In Depth

Web Takes Front Seat at RTNDA

Event Aims to Assist in Digital Transition

The news directors and journalists who convinced their bosses to pony up for even a half-price ticket to this year’s Radio and Television News Directors Association conference in Las Vegas will be treated to a heavy dose of Web reality at the group’s annual gathering.

The gist of this year’s RTNDA conference, which runs April 19-22, concurrent with the National Association of Broadcasters convention, is 100% practical—it’s about the Web, the Web and more of the Web.

The actual theme of the conference is “Remodeling the Model: Get Ready for Tomorrow’s Digital Platforms,” and most of the sessions center on how news managers and journalists can reinvent news and workflow for the digital age.

RTNDA’s goal this year is for attendees to walk away with the tools that will help journalists can transform themselves into full-scale Web reporters and video journalists. Those skills are vital for survival as news organizations grapple with how to adapt to new viewer habits that favor the fast-moving Web over traditional TV.

But cutbacks and reduced travel expenses will keep many TV journalists away from Las Vegas and tied to their desks. RTNDA attendance is projected to be lower this year, just as it’s been for most industry conferences in 2009. The Consumer Electronics Show, the Cable Show and the National Association of Television Program Executives conventions all saw big attendance dips.

Barbara Cochran, RTNDA’s outgoing president, declined to predict a final number, but did say the figure would be down from last year’s 775, which also represented a drop from about 1,000 in 2007. “We will have hundreds of attendees. It will be just fine,” she said.

To lure TV journalists to the Las Vegas conference, RTNDA offered through last week a two-for-one discount and a $75 discount off a $250 day pass.

While Ms. Cochran would rather see attendance on the upswing, she said one of the benefits of a smaller show is easier access to speakers and executives. “We are trying to be very relevant and offer opportunities for more intimate, one-to-one interaction,” she said.

With the TV news business shifting online, RTNDA has stacked its session lineup with many Web-centric topics. That includes a three-day boot camp on how to operate as a one-man band. More stations are asking reporters to become self-sufficient and do their own shooting, while also requiring photographers to learn on-camera skills. The boot camp is designed to help journalists become multimedia packages themselves. It also will help managers and news directors learn the same single-person crew skills they are requiring of their staffers. The workshop will cover shooting, writing and editing as a solo operation and will be led by executives from the Poynter Institute, CBS News and NBC affiliate KPNX-TV in Phoenix.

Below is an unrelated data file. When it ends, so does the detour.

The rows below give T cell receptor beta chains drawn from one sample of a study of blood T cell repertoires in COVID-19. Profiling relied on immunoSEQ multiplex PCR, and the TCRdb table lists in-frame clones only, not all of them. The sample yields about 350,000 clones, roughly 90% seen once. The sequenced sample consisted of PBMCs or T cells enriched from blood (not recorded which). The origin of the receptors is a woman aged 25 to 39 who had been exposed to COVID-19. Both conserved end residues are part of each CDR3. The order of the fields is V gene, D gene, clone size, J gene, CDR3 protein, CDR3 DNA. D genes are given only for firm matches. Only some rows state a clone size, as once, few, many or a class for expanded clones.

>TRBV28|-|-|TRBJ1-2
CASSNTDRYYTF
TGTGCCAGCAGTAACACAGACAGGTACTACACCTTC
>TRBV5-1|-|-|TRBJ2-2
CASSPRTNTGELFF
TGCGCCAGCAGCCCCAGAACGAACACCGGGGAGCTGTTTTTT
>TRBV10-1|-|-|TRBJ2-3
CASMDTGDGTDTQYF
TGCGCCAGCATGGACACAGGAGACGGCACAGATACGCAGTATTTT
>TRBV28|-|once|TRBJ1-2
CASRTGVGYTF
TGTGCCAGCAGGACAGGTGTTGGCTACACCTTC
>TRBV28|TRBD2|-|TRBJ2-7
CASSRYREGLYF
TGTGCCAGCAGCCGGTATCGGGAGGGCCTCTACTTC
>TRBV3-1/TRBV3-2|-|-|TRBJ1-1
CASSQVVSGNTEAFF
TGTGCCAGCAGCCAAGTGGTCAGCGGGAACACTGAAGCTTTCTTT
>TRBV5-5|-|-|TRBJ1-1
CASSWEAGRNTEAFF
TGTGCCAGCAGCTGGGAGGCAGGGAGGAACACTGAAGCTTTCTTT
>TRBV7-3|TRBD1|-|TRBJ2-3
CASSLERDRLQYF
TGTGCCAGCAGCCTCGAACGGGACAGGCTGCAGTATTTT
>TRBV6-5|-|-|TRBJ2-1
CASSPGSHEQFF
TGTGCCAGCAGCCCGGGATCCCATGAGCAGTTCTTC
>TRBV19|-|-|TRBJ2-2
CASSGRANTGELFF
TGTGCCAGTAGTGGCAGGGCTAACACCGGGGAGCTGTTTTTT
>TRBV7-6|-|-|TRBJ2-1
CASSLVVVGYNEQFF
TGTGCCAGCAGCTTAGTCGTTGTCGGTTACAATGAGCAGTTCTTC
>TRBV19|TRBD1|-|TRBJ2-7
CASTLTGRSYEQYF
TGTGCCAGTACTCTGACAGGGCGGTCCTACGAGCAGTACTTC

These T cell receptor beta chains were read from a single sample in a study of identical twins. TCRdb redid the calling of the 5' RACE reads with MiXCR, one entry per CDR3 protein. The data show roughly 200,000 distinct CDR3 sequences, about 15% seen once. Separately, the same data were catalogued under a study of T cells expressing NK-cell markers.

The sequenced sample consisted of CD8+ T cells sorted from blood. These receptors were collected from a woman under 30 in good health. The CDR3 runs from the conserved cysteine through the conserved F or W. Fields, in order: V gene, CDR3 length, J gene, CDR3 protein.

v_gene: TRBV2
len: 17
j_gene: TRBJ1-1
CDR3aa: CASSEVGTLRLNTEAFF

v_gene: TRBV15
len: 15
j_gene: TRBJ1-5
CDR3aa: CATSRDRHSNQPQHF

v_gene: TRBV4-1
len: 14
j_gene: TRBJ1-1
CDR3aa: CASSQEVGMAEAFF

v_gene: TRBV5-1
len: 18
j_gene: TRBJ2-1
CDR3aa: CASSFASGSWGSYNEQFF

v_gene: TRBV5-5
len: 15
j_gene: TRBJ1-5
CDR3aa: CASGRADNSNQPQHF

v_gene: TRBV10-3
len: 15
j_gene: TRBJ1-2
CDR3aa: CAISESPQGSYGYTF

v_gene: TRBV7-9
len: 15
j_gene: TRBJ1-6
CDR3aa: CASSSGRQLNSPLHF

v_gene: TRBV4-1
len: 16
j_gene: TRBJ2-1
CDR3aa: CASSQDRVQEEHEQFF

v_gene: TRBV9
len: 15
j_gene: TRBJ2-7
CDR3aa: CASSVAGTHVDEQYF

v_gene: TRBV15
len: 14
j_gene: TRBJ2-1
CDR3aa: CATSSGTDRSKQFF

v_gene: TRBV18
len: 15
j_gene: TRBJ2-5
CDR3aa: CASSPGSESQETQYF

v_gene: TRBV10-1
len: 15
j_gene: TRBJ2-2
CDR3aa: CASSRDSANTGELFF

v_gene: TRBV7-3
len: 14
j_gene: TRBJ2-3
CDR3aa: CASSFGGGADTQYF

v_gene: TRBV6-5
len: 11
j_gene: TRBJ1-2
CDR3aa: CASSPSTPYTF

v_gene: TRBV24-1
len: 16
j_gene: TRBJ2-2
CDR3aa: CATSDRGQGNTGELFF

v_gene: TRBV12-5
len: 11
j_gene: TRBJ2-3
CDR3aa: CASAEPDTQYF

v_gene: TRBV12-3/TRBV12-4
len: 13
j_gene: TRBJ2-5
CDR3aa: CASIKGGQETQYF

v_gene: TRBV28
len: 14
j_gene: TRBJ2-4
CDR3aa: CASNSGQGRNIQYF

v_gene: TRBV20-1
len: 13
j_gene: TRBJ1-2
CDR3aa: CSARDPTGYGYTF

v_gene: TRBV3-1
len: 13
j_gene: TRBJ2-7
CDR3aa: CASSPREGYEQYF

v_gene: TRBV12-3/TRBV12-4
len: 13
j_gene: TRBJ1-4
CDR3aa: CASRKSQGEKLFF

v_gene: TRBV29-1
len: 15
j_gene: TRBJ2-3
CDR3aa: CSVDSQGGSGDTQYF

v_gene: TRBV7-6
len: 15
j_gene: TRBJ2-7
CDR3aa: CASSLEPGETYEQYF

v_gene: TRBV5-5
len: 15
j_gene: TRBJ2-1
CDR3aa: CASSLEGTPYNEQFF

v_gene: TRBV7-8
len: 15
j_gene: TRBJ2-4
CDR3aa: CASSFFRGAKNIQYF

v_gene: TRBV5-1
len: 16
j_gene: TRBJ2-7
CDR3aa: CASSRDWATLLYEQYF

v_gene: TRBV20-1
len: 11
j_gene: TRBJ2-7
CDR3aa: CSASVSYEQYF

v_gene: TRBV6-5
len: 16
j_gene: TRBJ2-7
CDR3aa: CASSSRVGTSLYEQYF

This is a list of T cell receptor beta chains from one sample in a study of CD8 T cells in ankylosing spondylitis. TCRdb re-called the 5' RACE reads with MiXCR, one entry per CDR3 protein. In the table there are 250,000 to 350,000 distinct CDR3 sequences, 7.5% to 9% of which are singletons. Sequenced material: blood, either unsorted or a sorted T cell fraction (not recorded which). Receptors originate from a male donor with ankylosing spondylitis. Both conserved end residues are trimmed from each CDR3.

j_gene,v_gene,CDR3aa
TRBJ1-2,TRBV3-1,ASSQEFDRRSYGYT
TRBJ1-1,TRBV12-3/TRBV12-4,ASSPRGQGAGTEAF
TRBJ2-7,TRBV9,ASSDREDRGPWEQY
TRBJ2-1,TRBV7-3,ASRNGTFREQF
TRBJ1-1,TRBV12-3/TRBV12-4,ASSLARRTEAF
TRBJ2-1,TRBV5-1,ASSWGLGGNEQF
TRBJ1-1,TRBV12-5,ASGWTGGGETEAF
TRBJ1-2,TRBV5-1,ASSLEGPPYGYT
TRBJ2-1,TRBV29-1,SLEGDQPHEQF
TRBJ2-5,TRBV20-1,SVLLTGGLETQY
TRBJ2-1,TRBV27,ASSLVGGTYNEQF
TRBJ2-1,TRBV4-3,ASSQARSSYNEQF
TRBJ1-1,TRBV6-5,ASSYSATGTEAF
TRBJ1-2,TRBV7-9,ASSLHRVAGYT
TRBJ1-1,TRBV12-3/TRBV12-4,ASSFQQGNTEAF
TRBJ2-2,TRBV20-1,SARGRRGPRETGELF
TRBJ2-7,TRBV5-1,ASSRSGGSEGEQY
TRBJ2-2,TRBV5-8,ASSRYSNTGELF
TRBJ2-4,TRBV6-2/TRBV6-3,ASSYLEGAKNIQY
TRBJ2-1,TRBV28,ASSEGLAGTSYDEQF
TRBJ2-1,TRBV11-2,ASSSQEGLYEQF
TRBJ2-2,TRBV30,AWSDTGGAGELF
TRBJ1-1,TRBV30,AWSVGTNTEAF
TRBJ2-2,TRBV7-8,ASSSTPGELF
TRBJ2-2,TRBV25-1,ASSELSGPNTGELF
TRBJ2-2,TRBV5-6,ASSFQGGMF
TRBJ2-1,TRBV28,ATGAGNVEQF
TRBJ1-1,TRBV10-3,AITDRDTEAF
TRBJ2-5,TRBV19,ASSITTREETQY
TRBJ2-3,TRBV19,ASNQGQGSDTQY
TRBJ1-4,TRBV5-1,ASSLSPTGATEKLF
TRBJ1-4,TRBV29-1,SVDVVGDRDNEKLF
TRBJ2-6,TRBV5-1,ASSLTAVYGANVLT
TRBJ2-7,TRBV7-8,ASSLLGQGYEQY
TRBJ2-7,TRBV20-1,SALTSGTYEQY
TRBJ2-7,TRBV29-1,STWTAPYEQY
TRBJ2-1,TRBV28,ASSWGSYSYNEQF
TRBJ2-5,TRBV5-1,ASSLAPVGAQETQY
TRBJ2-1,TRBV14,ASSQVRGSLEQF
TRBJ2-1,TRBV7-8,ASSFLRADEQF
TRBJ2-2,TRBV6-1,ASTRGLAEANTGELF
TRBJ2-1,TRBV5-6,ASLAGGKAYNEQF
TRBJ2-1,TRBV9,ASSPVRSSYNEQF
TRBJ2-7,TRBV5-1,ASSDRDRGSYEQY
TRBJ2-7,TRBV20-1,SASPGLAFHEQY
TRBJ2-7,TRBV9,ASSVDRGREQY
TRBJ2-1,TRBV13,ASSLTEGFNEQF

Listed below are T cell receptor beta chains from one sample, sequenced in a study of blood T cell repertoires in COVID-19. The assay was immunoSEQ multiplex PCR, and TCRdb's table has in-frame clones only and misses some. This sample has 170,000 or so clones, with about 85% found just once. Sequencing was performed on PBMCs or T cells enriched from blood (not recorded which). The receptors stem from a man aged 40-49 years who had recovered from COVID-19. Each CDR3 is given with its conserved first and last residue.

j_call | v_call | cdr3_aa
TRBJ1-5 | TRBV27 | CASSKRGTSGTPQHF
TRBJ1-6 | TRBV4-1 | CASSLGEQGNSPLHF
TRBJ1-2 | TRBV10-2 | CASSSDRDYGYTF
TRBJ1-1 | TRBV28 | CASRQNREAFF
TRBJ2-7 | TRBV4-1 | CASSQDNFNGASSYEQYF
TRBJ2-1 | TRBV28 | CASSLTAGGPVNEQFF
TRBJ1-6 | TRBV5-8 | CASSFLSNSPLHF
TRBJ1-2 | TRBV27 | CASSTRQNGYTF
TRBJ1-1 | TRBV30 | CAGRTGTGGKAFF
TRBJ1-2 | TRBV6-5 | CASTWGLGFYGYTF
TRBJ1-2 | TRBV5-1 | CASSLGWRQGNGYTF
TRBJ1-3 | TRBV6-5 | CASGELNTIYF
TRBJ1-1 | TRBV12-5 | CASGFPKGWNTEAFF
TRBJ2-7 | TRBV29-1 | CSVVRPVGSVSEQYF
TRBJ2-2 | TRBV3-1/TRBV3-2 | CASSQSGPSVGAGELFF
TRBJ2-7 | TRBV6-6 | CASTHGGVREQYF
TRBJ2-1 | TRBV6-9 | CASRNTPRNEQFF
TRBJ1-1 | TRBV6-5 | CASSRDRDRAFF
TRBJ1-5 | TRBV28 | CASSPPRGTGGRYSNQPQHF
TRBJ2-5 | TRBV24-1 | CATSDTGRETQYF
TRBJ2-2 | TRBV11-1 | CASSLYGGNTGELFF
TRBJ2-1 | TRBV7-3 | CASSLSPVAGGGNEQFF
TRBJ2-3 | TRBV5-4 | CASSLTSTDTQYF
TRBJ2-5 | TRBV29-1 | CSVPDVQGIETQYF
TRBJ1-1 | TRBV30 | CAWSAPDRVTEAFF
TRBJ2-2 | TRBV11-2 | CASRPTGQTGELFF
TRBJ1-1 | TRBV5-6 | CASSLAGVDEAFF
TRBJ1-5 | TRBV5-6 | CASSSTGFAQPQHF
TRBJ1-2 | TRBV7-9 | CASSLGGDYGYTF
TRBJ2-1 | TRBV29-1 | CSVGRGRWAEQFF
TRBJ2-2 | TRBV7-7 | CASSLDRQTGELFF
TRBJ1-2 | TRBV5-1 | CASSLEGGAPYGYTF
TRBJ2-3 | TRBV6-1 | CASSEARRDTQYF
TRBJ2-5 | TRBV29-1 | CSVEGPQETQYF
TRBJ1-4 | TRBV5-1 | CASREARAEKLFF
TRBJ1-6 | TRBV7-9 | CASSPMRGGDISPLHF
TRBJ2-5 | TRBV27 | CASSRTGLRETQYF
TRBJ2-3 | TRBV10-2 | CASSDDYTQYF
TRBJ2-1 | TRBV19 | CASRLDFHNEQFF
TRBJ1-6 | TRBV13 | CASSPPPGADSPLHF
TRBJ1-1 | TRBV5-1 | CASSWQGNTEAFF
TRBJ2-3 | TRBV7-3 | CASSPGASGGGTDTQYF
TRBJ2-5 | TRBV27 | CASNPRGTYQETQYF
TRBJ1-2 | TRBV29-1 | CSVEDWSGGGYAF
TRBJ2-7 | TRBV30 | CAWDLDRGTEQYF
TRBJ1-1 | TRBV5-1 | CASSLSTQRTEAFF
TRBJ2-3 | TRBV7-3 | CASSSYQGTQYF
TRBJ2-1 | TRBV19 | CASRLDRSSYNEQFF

The opening super-session on April 19 was slated to address how newsrooms are reinventing their coverage and strategy in the digital era, Ms. Cochran said. “It’s about what people are doing that’s new and different and changing their models and how news directors are adjusting to those models,” she said. CBS’ “The Early Show” anchor Russ Mitchell is scheduled to moderate.

At that panel, RTNDA plans to unveil new research on staffing, the amount of news being produced at local stations and the profitability of news. “It gives the picture of what’s going on, and the news is not necessarily as bad as what’s been reported,” Ms. Cochran said. “Research shows people are still hiring and the cutbacks are not as sweeping or widespread as feared.”

Even so, the goal of the conference is to equip attendees with the tools to do more with less.
As an example, Monday’s session, “What Is Wrong With My Web Site?” will offer critiques of Web sites from industry experts. “The (News) Doctor Is In: Twitter 101” is designed to teach journalists how to use the microblogging platform of Twitter to build audiences and interest in stories.

Other sessions will dig into tried-and-true RTNDA issues, but with a new-media twist. That includes panels on how to lead in a socially networked world, navigating legal issues on the Web, and ethics in a digital age. The latter promises to tackle the rules of using Facebook, Twitter and other services, as well as challenges posed by citizen journalism, user comments and aggregation of other sources’ stories.

In addition, the conference will offer news managers sessions on understanding the top Web trends and using the top technical tools.

“We have had Web content at the conference going back a decade, but there is a new urgency to have more this year,” Ms. Cochran said. “We used to have Web 101, and now people are familiar and we are trying to keep them on the cutting edge.”

The conference also will cover the basics of business and financial reporting, a growth area.